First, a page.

Serpico won't take his cut. In fact, he reports the payoffs to higher ranking cops, particularly his friend Bob Blair (Tony Roberts). But police investigators do nothing, aware that it is impossible to stamp out department-wide corruption, and disinclined to tarnish the public reputation of the N.Y.P.D. Finally, Serpico goes to the New York Times, which forces the hand of both the mayor and the police department.
Eventually, Serpico becomes the most hated cop on the force, since his fellow officers fear and despise his testimony almost as much as they covet the tax-free money from criminals. They set him up during a drug bust. Serpico is shot and left for dead.
During his 12-year career as a police officer, Serpico's appearance gradually changes from a clean-cut cop into a plainclothes beatnik. He also goes through two girlfriends, Leslie (Cornelia Sharpe), and Laurie (Barbara Eda-Young). The former leaves because Serpico won't commit, the latter exits once he becomes obsessive and verbally abusive.
The real-life Frank Serpico became a household name in New York following his court testimony against the N.Y.P.D. A biography by writer Peter Maas followed, which became the source of the present film.
How others will see it. This gritty drama benefits from the constant presence of the always charismatic Al Pacino. Since he is shot in the opening scenes, a la Carlito's Way, we know where the story will eventually take us. The foreshadowing creates tension.
Serpico received two Oscar nominations, for Pacino's performance and the adapted screenplay. At the Golden Globes, Pacino won in the category of best dramatic actor, and the movie garnered a Best Picture nomination.
The imdb.com user ratings are consistently very high. Males under 18, an impressionable demographic, grade the movie highest (8.4/10), but all other audiences are similar, around 7.8/10.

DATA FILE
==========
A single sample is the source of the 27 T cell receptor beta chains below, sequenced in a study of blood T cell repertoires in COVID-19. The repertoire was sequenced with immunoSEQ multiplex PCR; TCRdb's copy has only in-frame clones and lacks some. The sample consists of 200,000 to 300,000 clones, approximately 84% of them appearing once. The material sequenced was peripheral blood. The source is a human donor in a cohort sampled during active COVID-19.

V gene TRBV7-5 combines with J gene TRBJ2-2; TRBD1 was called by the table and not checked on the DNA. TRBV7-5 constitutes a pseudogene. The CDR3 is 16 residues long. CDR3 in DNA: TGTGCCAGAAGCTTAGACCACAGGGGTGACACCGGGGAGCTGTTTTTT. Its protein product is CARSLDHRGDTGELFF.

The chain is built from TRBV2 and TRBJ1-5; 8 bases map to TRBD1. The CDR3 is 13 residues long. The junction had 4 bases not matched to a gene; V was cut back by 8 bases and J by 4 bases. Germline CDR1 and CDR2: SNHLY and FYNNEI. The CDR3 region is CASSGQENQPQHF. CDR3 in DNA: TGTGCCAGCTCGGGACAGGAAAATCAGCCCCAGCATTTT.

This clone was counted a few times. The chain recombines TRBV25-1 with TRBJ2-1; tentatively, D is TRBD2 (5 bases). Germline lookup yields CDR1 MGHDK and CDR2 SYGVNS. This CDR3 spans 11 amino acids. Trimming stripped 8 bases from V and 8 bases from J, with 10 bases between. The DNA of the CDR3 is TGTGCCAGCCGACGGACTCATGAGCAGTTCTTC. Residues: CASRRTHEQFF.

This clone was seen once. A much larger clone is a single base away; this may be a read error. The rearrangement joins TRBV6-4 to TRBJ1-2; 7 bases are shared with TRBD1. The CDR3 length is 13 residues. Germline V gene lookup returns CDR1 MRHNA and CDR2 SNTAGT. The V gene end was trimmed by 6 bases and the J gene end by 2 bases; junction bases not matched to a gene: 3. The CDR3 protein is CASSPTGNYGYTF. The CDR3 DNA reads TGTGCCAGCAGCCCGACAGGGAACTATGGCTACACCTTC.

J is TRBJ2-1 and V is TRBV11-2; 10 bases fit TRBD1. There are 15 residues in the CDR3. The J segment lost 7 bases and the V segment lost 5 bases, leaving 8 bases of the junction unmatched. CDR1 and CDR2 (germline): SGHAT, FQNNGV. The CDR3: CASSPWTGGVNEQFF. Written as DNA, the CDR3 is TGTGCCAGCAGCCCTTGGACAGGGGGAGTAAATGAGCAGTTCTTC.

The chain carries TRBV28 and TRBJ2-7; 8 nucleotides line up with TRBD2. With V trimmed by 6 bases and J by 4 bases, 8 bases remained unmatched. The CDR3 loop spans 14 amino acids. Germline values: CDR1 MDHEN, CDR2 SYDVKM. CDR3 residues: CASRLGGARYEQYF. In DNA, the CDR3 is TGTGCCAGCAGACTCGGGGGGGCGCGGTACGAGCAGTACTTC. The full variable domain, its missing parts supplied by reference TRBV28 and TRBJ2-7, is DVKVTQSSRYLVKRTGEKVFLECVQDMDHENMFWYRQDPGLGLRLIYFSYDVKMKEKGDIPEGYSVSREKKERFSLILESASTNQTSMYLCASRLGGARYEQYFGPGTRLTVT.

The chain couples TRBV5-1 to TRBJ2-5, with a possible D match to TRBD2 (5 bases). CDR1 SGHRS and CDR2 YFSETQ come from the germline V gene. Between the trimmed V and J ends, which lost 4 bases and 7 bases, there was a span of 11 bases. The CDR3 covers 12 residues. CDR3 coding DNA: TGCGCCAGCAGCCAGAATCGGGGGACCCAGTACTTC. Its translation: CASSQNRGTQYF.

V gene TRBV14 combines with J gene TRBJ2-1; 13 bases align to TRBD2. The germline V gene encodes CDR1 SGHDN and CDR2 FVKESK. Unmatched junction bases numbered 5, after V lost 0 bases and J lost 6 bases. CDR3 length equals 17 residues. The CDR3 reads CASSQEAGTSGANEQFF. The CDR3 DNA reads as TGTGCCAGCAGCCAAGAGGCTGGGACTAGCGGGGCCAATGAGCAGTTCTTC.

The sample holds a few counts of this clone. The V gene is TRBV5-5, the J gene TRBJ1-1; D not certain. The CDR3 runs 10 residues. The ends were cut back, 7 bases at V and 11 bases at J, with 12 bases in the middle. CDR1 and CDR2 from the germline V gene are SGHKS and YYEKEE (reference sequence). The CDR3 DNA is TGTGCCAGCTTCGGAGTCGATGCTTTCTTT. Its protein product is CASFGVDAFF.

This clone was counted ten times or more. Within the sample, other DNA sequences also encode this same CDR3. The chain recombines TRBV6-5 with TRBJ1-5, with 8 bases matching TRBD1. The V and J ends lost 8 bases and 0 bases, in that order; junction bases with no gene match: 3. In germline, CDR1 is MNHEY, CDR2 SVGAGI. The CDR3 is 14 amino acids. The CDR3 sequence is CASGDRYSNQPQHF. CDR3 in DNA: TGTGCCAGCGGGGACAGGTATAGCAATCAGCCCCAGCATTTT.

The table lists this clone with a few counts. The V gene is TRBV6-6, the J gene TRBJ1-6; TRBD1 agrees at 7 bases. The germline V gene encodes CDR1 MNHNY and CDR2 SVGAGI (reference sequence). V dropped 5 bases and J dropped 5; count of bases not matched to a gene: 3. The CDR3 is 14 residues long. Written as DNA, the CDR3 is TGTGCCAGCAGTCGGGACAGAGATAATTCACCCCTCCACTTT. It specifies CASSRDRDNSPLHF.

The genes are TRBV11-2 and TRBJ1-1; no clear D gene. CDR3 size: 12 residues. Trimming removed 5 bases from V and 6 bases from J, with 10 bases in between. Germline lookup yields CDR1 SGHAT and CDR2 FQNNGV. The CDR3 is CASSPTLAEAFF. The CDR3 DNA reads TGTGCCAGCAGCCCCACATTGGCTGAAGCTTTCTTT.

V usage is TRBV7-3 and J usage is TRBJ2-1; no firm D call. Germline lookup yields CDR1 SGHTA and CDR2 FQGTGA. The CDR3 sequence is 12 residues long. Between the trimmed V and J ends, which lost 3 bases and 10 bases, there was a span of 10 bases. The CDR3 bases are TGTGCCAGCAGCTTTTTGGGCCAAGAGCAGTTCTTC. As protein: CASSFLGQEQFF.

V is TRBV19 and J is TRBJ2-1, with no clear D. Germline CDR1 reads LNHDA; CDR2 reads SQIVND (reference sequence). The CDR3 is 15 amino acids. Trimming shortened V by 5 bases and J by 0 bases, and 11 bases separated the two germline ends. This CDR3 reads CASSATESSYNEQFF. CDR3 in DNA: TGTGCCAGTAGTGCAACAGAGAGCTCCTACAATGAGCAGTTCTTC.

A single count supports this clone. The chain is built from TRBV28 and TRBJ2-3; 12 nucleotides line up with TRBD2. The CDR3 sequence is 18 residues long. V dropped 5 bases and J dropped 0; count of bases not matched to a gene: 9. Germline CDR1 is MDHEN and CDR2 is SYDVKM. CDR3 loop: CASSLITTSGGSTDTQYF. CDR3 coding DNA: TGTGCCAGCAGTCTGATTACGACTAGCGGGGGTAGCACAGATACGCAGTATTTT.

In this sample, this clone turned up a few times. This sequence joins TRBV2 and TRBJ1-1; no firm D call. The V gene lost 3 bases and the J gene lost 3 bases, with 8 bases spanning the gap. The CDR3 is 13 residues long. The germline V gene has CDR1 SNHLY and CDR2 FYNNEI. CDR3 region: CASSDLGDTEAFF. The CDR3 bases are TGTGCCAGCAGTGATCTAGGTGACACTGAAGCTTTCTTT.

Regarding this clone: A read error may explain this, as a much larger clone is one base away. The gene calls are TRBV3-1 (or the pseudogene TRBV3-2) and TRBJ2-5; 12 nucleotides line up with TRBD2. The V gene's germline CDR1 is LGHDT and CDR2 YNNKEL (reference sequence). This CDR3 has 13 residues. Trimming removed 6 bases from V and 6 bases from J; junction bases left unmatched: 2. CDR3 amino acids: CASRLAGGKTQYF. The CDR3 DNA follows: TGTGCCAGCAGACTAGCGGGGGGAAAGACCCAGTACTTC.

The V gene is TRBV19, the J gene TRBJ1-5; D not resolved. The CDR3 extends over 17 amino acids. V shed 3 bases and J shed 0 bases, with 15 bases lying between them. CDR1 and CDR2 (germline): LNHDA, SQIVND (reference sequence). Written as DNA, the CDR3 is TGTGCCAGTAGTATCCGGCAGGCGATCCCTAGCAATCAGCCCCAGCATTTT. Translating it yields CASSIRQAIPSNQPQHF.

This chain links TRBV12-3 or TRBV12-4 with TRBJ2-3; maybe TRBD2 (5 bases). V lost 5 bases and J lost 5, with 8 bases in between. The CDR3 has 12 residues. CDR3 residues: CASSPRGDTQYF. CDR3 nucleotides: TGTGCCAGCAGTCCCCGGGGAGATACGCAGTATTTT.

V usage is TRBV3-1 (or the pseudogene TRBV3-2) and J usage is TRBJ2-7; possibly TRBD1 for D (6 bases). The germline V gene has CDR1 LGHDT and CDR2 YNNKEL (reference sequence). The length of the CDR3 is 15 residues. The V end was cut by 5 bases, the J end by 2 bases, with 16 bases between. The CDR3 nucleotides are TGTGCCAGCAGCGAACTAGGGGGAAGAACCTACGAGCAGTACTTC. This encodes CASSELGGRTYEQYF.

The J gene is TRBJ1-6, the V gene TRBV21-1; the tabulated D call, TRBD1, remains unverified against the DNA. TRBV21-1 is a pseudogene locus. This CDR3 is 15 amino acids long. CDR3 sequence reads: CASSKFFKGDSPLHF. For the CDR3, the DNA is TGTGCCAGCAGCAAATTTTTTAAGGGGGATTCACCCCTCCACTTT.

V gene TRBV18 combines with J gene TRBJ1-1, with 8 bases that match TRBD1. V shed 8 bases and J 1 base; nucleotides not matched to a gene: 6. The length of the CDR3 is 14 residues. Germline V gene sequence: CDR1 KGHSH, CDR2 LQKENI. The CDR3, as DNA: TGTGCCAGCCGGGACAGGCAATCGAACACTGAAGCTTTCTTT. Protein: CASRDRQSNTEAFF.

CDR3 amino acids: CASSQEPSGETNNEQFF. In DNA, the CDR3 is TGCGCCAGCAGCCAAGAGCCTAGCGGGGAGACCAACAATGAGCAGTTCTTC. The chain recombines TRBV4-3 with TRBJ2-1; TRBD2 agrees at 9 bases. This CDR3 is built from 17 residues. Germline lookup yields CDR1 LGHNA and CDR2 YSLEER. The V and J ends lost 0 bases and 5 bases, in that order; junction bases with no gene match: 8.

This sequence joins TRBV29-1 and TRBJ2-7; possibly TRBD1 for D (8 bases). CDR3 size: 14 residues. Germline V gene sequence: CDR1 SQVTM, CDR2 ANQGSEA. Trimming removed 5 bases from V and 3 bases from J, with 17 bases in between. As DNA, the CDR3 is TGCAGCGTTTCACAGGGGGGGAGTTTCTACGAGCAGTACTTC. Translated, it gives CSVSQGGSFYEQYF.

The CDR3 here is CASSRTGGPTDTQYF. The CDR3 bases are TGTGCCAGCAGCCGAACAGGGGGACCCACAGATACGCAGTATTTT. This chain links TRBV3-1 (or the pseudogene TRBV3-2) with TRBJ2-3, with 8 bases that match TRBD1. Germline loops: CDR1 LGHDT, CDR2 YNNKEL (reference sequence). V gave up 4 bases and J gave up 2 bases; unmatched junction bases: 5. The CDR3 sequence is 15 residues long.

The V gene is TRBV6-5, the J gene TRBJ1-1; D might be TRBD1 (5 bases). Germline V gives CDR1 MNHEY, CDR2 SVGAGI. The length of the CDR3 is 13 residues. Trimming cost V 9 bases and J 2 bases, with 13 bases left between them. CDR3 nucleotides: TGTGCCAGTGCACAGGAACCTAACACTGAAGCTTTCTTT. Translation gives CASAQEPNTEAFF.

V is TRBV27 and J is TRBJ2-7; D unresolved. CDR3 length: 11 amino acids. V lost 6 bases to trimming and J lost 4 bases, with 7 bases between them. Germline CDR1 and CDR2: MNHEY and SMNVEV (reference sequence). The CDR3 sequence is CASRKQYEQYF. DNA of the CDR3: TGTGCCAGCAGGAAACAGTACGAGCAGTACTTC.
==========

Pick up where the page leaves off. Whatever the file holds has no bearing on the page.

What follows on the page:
How I felt about it. The first order of business is to determine the movie's general accuracy, which is easy to do courtesy of Wikipedia. Serpico shuffles major chronological events. He testifies, then is shot, then quits. The real-life Frank Serpico was shot, then testified, then quit.
He was also married and divorced three times during his police career. In the movie, he never marries. First wife Mary Ann is omitted from the screenplay, while Leslie (whose appearance is brief) and Laurie become live-in girlfriends.
But accuracy isn't everything. Certainly, it is less important than the film's message. Serpico was named #84 on the AFI Most Inspiring list. Frank Serpico is a hero who suffered for years, risked his life, and lost much of his health, to stop racketeering within the police department when he could have spent two decades taking payoff money.
One of the officers suggests that Serpico accept the money and donate it to charity. This would prevent him from financially benefitting from police corruption, and it would promote charitable works. However, the N.Y.P.D. would remain a gangster organization, whose real purpose is to extract protection money from criminals, instead of putting them behind bars where they belong. That outcome was unacceptable for Frank Serpico. If only the rest of us would not rationalize away the difference between right and wrong.